The full details today came out on Ryan Tannehill’s new contract extension, originally from Joel Corry of CBS Sports, which allows us to get a better understanding of the contract. The important numbers I want to look at here are the timing of the cash flows associated with the contract to determine where this contract truly ranks among the current group of young quarterbacks in the NFL. Despite the bloated contract total, I would say that Miami did a pretty strong job in securing this contract.
Tannehill’s contract is a bit more difficult to value than others at the position because of the inclusion of the 5th year option from his rookie deal. Tannehill was scheduled to earn $16.155 million in salary in 2016 and usually when we consider new money in a contract, and this deal is valued using such standards, but from the team perspective my guess is they looked at the option year as an un-signed franchise tender and not really valid in their analysis. In general the option year that they held was really no different the unapplied but franchise leverage that was held by the Bengals, Falcons, and 49ers when they signed their quarterbacks to new extensions.
So when we compare the cash earned on the contract we want to value Tannehill’s contract as a five year contract. This better allows us to compare the various recent contracts signed at the position. The year of signing is considered “Year 0” (with the exception of Joe Flacco) since it occurs while the player is still under contract to the organization.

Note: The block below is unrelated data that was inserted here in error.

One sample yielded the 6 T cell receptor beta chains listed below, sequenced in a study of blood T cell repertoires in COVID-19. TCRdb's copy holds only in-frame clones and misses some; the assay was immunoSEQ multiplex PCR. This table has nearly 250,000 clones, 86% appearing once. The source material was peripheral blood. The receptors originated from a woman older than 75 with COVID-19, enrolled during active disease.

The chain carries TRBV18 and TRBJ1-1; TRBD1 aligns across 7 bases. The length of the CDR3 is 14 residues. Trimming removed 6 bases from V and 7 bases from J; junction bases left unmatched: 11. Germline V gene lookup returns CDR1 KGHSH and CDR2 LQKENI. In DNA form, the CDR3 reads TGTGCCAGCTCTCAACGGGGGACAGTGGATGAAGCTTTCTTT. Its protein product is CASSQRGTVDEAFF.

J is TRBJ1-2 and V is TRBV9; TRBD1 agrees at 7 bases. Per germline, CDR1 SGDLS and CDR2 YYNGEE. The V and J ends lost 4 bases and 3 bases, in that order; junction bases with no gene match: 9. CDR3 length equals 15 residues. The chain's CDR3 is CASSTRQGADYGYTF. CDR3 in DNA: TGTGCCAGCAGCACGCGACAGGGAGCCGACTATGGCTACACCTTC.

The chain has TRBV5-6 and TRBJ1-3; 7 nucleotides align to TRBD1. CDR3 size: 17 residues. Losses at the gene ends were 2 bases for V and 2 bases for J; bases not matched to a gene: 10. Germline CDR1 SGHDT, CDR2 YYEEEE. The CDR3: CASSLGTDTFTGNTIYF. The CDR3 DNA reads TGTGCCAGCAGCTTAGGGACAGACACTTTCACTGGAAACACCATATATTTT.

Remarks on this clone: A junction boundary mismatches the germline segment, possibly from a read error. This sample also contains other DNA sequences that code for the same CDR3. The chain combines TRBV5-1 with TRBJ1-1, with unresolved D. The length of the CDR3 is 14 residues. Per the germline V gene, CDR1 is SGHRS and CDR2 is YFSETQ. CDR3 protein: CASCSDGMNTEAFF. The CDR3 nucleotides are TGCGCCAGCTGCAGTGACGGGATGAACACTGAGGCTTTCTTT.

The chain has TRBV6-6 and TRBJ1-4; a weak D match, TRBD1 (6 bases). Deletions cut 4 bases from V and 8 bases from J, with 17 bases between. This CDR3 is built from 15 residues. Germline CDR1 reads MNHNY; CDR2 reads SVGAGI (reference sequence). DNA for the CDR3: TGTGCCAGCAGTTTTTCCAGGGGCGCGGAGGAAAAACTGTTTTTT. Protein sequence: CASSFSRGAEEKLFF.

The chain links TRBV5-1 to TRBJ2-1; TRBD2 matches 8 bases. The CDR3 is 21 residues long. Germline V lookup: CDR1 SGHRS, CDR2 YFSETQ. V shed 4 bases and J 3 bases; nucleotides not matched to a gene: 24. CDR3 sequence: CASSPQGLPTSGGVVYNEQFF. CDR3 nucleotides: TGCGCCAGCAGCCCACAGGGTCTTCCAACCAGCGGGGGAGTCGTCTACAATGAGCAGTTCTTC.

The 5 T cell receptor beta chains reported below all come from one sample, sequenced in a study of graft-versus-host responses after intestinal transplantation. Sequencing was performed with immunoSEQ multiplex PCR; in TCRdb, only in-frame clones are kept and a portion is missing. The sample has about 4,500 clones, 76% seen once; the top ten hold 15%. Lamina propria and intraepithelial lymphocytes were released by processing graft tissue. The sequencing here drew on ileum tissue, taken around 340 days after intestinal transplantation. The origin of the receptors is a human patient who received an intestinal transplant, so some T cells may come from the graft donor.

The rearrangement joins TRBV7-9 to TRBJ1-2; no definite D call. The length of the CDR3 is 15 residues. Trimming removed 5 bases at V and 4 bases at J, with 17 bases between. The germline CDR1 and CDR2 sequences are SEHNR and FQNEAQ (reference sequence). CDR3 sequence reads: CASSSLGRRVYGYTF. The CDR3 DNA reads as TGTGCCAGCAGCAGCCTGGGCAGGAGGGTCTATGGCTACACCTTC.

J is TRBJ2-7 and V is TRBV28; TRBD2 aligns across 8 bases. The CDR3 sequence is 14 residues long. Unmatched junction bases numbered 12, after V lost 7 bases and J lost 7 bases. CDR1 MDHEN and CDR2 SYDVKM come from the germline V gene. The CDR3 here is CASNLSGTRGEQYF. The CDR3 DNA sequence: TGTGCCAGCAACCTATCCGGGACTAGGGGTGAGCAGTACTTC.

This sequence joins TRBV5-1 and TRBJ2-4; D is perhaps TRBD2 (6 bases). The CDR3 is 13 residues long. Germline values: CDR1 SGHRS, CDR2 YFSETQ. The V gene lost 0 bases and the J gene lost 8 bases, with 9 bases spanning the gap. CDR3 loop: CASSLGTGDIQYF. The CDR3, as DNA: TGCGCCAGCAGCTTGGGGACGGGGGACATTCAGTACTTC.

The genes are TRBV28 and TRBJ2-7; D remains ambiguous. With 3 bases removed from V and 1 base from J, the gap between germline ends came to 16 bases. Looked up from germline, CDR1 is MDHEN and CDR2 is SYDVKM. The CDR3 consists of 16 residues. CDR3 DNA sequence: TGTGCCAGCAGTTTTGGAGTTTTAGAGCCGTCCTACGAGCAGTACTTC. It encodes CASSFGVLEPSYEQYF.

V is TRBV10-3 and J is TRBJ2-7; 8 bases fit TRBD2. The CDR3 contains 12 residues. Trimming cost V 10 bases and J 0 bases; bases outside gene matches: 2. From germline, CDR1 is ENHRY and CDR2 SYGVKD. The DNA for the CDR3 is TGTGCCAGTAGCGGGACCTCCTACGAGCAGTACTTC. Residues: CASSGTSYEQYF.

These numbers paint a very strong contract structure in terms of cash paid for the Dolphins. The first thing to consider here is the Tannehill vs Dalton numbers. Most people, myself included, felt that Tannehill at best was a candidate for a Dalton type of contract rather than one that pays him near $20 million. Both have shown limitations and neither has shown the ability to pick up a team beyond their expectation level.
Over the term of the contract Tannehill will earn significantly more than Dalton (who can increase his take by being successful in the playoffs), but the Year 0 and Year 1 numbers are the important ones. With both players considered a question mark there is a possibility that neither would make it beyond the first extension year of their contract. In 2017 Tannehill will carry a $20.3 million cap charge but cost just $10.4 million against the cap to release. Part of this is a contractual guarantee, but at just $3.5 million Miami would likely not be liable for any of the salary since it does not seem to be protected with “no offset clauses”, unless Tannehill was so bad that he Josh Freemaned himself out of the NFL. Dalton in 2016 (his “Year 1”) would only cost $7.2 million against the cap to release.
So Miami is pretty well protected here in the event of a disaster which leads to Tannehills release. Of all he young quarterbacks in the NFL he will earn the least even if we include the additional $3.5 million guaranteed future salary to his Year 1 cumulative cash flow. In that manner this is a stronger contract for the team than Daltons for ultimate protection.
Kaepernick’s contract is loaded with incentives and escalators that don’t apply in this valuation, but in general Tannehill would need to reach the 4th extension year to out-earn Kaepernick. Tannehill also did not receive the bonus possibilities that Kaepernick has. None of the players are really even close to the first wave of young quarterbacks (Flacco and Ryan) who signed contracts.